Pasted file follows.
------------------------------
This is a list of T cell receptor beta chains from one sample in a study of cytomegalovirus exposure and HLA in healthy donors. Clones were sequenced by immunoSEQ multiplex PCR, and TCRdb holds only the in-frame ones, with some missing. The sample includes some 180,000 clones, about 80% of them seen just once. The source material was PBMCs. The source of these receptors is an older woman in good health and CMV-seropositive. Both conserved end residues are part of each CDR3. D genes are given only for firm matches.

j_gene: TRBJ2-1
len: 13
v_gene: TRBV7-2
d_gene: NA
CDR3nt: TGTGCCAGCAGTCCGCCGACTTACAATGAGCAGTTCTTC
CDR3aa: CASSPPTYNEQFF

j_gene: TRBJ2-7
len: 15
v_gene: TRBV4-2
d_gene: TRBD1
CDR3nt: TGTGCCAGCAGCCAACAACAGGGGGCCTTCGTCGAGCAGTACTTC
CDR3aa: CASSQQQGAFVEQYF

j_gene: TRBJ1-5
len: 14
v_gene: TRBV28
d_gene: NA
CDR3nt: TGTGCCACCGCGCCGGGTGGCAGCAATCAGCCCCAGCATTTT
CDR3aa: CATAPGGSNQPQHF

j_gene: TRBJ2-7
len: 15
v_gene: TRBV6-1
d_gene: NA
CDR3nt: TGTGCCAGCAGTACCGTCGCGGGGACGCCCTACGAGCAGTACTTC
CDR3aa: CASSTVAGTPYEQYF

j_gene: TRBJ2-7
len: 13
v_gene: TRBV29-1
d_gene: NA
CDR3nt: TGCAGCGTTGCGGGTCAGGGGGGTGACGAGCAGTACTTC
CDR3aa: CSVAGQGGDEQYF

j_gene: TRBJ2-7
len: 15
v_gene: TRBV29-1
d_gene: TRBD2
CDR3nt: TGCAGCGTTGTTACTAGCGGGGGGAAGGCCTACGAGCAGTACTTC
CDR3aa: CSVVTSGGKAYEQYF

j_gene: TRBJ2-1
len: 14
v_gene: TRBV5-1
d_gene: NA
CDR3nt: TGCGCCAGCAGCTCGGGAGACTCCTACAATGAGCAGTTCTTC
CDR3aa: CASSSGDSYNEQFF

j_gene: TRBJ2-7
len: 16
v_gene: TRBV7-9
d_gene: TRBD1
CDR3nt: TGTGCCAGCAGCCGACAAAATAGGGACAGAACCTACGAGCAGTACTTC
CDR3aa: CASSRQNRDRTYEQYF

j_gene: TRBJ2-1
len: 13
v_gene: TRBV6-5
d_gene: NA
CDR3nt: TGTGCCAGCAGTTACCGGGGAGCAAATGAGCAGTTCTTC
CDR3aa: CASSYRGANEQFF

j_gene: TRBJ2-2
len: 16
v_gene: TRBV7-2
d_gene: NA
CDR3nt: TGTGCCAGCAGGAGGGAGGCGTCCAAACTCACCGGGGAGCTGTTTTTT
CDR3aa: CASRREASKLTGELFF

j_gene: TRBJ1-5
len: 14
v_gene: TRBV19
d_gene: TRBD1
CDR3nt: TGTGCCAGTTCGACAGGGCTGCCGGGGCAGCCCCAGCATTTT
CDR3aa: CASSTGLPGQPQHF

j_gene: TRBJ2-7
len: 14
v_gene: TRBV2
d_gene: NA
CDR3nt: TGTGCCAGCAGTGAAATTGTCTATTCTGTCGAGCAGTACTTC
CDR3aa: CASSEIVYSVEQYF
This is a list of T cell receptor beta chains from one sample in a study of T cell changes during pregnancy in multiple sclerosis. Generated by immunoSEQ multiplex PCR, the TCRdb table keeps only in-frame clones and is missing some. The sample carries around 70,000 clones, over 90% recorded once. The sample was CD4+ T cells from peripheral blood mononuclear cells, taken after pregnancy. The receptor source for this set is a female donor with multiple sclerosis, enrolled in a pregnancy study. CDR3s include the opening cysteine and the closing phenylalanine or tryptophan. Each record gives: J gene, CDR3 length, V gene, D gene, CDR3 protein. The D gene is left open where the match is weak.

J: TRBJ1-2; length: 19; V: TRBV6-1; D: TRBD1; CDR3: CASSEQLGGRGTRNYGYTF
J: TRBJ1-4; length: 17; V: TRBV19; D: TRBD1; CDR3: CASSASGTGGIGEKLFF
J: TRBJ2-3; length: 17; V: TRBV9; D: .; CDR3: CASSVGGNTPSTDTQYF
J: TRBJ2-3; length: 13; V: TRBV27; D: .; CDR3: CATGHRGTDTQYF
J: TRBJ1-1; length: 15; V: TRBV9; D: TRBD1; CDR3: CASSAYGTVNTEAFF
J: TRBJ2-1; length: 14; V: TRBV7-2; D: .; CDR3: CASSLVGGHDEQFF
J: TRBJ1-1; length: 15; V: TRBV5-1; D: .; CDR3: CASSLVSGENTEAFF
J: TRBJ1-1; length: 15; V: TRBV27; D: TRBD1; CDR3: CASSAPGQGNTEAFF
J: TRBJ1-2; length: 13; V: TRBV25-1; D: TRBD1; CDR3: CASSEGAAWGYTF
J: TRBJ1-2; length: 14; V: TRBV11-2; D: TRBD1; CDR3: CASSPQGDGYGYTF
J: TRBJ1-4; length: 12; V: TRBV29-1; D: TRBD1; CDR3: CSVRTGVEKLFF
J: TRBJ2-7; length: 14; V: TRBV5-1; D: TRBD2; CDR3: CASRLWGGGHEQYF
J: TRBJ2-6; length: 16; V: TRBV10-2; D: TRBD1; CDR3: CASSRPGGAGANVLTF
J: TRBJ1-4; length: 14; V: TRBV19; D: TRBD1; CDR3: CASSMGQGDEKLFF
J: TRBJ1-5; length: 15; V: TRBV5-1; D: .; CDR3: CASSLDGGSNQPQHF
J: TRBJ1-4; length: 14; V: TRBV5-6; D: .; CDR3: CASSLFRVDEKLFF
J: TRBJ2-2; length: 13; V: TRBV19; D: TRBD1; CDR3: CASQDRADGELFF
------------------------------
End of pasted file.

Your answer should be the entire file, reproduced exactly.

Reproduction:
This is a list of T cell receptor beta chains from one sample in a study of cytomegalovirus exposure and HLA in healthy donors. Clones were sequenced by immunoSEQ multiplex PCR, and TCRdb holds only the in-frame ones, with some missing. The sample includes some 180,000 clones, about 80% of them seen just once. The source material was PBMCs. The source of these receptors is an older woman in good health and CMV-seropositive. Both conserved end residues are part of each CDR3. D genes are given only for firm matches.

j_gene: TRBJ2-1
len: 13
v_gene: TRBV7-2
d_gene: NA
CDR3nt: TGTGCCAGCAGTCCGCCGACTTACAATGAGCAGTTCTTC
CDR3aa: CASSPPTYNEQFF

j_gene: TRBJ2-7
len: 15
v_gene: TRBV4-2
d_gene: TRBD1
CDR3nt: TGTGCCAGCAGCCAACAACAGGGGGCCTTCGTCGAGCAGTACTTC
CDR3aa: CASSQQQGAFVEQYF

j_gene: TRBJ1-5
len: 14
v_gene: TRBV28
d_gene: NA
CDR3nt: TGTGCCACCGCGCCGGGTGGCAGCAATCAGCCCCAGCATTTT
CDR3aa: CATAPGGSNQPQHF

j_gene: TRBJ2-7
len: 15
v_gene: TRBV6-1
d_gene: NA
CDR3nt: TGTGCCAGCAGTACCGTCGCGGGGACGCCCTACGAGCAGTACTTC
CDR3aa: CASSTVAGTPYEQYF

j_gene: TRBJ2-7
len: 13
v_gene: TRBV29-1
d_gene: NA
CDR3nt: TGCAGCGTTGCGGGTCAGGGGGGTGACGAGCAGTACTTC
CDR3aa: CSVAGQGGDEQYF

j_gene: TRBJ2-7
len: 15
v_gene: TRBV29-1
d_gene: TRBD2
CDR3nt: TGCAGCGTTGTTACTAGCGGGGGGAAGGCCTACGAGCAGTACTTC
CDR3aa: CSVVTSGGKAYEQYF

j_gene: TRBJ2-1
len: 14
v_gene: TRBV5-1
d_gene: NA
CDR3nt: TGCGCCAGCAGCTCGGGAGACTCCTACAATGAGCAGTTCTTC
CDR3aa: CASSSGDSYNEQFF

j_gene: TRBJ2-7
len: 16
v_gene: TRBV7-9
d_gene: TRBD1
CDR3nt: TGTGCCAGCAGCCGACAAAATAGGGACAGAACCTACGAGCAGTACTTC
CDR3aa: CASSRQNRDRTYEQYF

j_gene: TRBJ2-1
len: 13
v_gene: TRBV6-5
d_gene: NA
CDR3nt: TGTGCCAGCAGTTACCGGGGAGCAAATGAGCAGTTCTTC
CDR3aa: CASSYRGANEQFF

j_gene: TRBJ2-2
len: 16
v_gene: TRBV7-2
d_gene: NA
CDR3nt: TGTGCCAGCAGGAGGGAGGCGTCCAAACTCACCGGGGAGCTGTTTTTT
CDR3aa: CASRREASKLTGELFF

j_gene: TRBJ1-5
len: 14
v_gene: TRBV19
d_gene: TRBD1
CDR3nt: TGTGCCAGTTCGACAGGGCTGCCGGGGCAGCCCCAGCATTTT
CDR3aa: CASSTGLPGQPQHF

j_gene: TRBJ2-7
len: 14
v_gene: TRBV2
d_gene: NA
CDR3nt: TGTGCCAGCAGTGAAATTGTCTATTCTGTCGAGCAGTACTTC
CDR3aa: CASSEIVYSVEQYF
This is a list of T cell receptor beta chains from one sample in a study of T cell changes during pregnancy in multiple sclerosis. Generated by immunoSEQ multiplex PCR, the TCRdb table keeps only in-frame clones and is missing some. The sample carries around 70,000 clones, over 90% recorded once. The sample was CD4+ T cells from peripheral blood mononuclear cells, taken after pregnancy. The receptor source for this set is a female donor with multiple sclerosis, enrolled in a pregnancy study. CDR3s include the opening cysteine and the closing phenylalanine or tryptophan. Each record gives: J gene, CDR3 length, V gene, D gene, CDR3 protein. The D gene is left open where the match is weak.

J: TRBJ1-2; length: 19; V: TRBV6-1; D: TRBD1; CDR3: CASSEQLGGRGTRNYGYTF
J: TRBJ1-4; length: 17; V: TRBV19; D: TRBD1; CDR3: CASSASGTGGIGEKLFF
J: TRBJ2-3; length: 17; V: TRBV9; D: .; CDR3: CASSVGGNTPSTDTQYF
J: TRBJ2-3; length: 13; V: TRBV27; D: .; CDR3: CATGHRGTDTQYF
J: TRBJ1-1; length: 15; V: TRBV9; D: TRBD1; CDR3: CASSAYGTVNTEAFF
J: TRBJ2-1; length: 14; V: TRBV7-2; D: .; CDR3: CASSLVGGHDEQFF
J: TRBJ1-1; length: 15; V: TRBV5-1; D: .; CDR3: CASSLVSGENTEAFF
J: TRBJ1-1; length: 15; V: TRBV27; D: TRBD1; CDR3: CASSAPGQGNTEAFF
J: TRBJ1-2; length: 13; V: TRBV25-1; D: TRBD1; CDR3: CASSEGAAWGYTF
J: TRBJ1-2; length: 14; V: TRBV11-2; D: TRBD1; CDR3: CASSPQGDGYGYTF
J: TRBJ1-4; length: 12; V: TRBV29-1; D: TRBD1; CDR3: CSVRTGVEKLFF
J: TRBJ2-7; length: 14; V: TRBV5-1; D: TRBD2; CDR3: CASRLWGGGHEQYF
J: TRBJ2-6; length: 16; V: TRBV10-2; D: TRBD1; CDR3: CASSRPGGAGANVLTF
J: TRBJ1-4; length: 14; V: TRBV19; D: TRBD1; CDR3: CASSMGQGDEKLFF
J: TRBJ1-5; length: 15; V: TRBV5-1; D: .; CDR3: CASSLDGGSNQPQHF
J: TRBJ1-4; length: 14; V: TRBV5-6; D: .; CDR3: CASSLFRVDEKLFF
J: TRBJ2-2; length: 13; V: TRBV19; D: TRBD1; CDR3: CASQDRADGELFF